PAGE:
Lyme Regis residents are petitioning  to save a beloved landmark set for demolition.

The Chinese Pavilion in Langmoor Gardens is under threat after Lyme Regis Town Council voted to demolish the ‘cherished’ structure.

The landmark offers people a place to sit and take in the breath-taking views across Lyme Regis, its beaches and the Cobb.

The decision was made to demolish the pavilion by Lyme Regis Town Council due to 'drunkenness, signs of drug taking, and the urinating and defecation in public, at times during the day.'

A spokesperson for the petition said: “This decision has left our community devastated. Not only does it rob us of a treasured piece of our town's character, but it also threatens tourism - an essential component of our local economy.

“We urge you to reconsider this decision that will have far-reaching implications for both our cultural heritage and economic vitality. And for those of us who want to just stop a-while and admire the view.”

However, petition creator, Janette Edmonds has new hope that the beloved structure can be saved.

She said: “It is a much-loved landmark that means a lot to the town; however, we are hopeful that consultations with Lyme Regis Town Council will be optimistic.”

At present, the petition on has more than 600 signatures.

Local resident John Parris is also upset that the site could be demolished.

He said: “A lot of people didn’t seem to know anything about the decision until I had put it on Facebook.

“They are knocking it down because of misuse which is disgusting so they are getting rid of the problem that way

“I have worked for the council in the evenings for the last two summers and my last job of the day was locking the lavatories so I suggested at the time why don’t they put up gates and I would lock them as well, but instead they took all the windows out and the people that use the pavilion put clingfilm up to keep warm.”

Mr Parris explained that he will often sit down the Cobb and look up at Langmoor Gardens where the the pavilion is ‘right in the middle’ which he described as ‘beautiful.’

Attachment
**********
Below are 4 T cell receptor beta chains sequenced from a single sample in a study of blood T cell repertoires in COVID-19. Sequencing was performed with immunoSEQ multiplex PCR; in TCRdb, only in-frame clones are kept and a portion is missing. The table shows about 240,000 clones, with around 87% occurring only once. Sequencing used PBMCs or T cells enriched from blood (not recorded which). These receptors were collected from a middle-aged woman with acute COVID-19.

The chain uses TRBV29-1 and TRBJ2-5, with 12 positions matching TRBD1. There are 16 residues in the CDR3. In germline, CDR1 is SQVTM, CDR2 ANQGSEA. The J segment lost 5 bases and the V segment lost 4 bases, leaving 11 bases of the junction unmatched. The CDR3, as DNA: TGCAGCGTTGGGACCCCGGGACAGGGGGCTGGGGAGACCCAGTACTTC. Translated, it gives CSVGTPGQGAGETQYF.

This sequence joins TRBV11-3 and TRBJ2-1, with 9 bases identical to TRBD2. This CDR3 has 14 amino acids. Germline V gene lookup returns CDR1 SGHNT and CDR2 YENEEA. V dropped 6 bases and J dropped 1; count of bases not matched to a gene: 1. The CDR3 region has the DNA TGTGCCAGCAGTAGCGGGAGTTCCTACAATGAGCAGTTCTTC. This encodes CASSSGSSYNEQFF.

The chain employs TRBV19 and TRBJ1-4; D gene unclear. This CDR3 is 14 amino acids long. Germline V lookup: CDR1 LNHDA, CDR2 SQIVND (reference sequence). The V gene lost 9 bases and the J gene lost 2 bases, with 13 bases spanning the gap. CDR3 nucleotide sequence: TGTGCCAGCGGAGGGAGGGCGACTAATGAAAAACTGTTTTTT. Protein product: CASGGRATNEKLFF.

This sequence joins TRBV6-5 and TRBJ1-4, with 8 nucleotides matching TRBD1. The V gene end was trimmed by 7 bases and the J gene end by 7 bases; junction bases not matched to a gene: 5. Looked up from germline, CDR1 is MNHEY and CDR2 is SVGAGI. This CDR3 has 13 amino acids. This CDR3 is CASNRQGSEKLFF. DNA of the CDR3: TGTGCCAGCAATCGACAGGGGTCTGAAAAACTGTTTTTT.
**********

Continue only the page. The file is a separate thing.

Bridport and Lyme Regis News: Views from Langmoor GardensViews from Langmoor Gardens (Image: Hollie Carr)

He added: “What are they going to put there in its place. It’s been there for thirty or forty years.”

Cllr Brian Larcombe, chairman of the Town Management and Highways Committee, said the structure was put in place in the mid-2000s and is not actually a heritage asset.

“The council is aware of some reaction on social media concerning our removal of a gazebo in Langmoor Gardens," he said. 

“This is a council decision, which has been debated and voted on twice. To clarify, the gazebo was constructed during the phase two coastal protection works during the mid-2000s and is not a heritage asset.

“The following will hopefully give background to the circumstances that some may not fully appreciate but have necessitated its removal.

“There has been reference to homelessness on social media.

“The council naturally recognises the need to help homelessness, and while Lyme doesn't have the cases many other larger places in the UK have, and while each are individual, they do need support to address the circumstances which sometimes require specialist agency experience and resources.

“Lyme Regis Town Council, like other small towns of parish status, don't have the means or necessary experience to resolve homelessness, other than directing anyone needing social support to Dorset Council as the principal authority who have the resources and a statutory responsibility for it.

“The gazebo in Langmoor Gardens is not a temporary or permanent solution to any homelessness case and the circumstances that can surround the support needed. 

“The council is aware of the disgusting state the gazebo suffers with drunkenness and signs of drug taking, and the urinating and defecation in public, at times during the day, when our public toilets are open. It is completely unacceptable and inexcusable. The police have been unable to deal with this over the last few years.

“We are therefore simply removing the structure but leaving the benches it contains in position, so the seating remains, along with the other 200 benches we have in the gardens and along the seafront and in other places around the town for public recreation and benefit.”

To find out more about the petition, visit: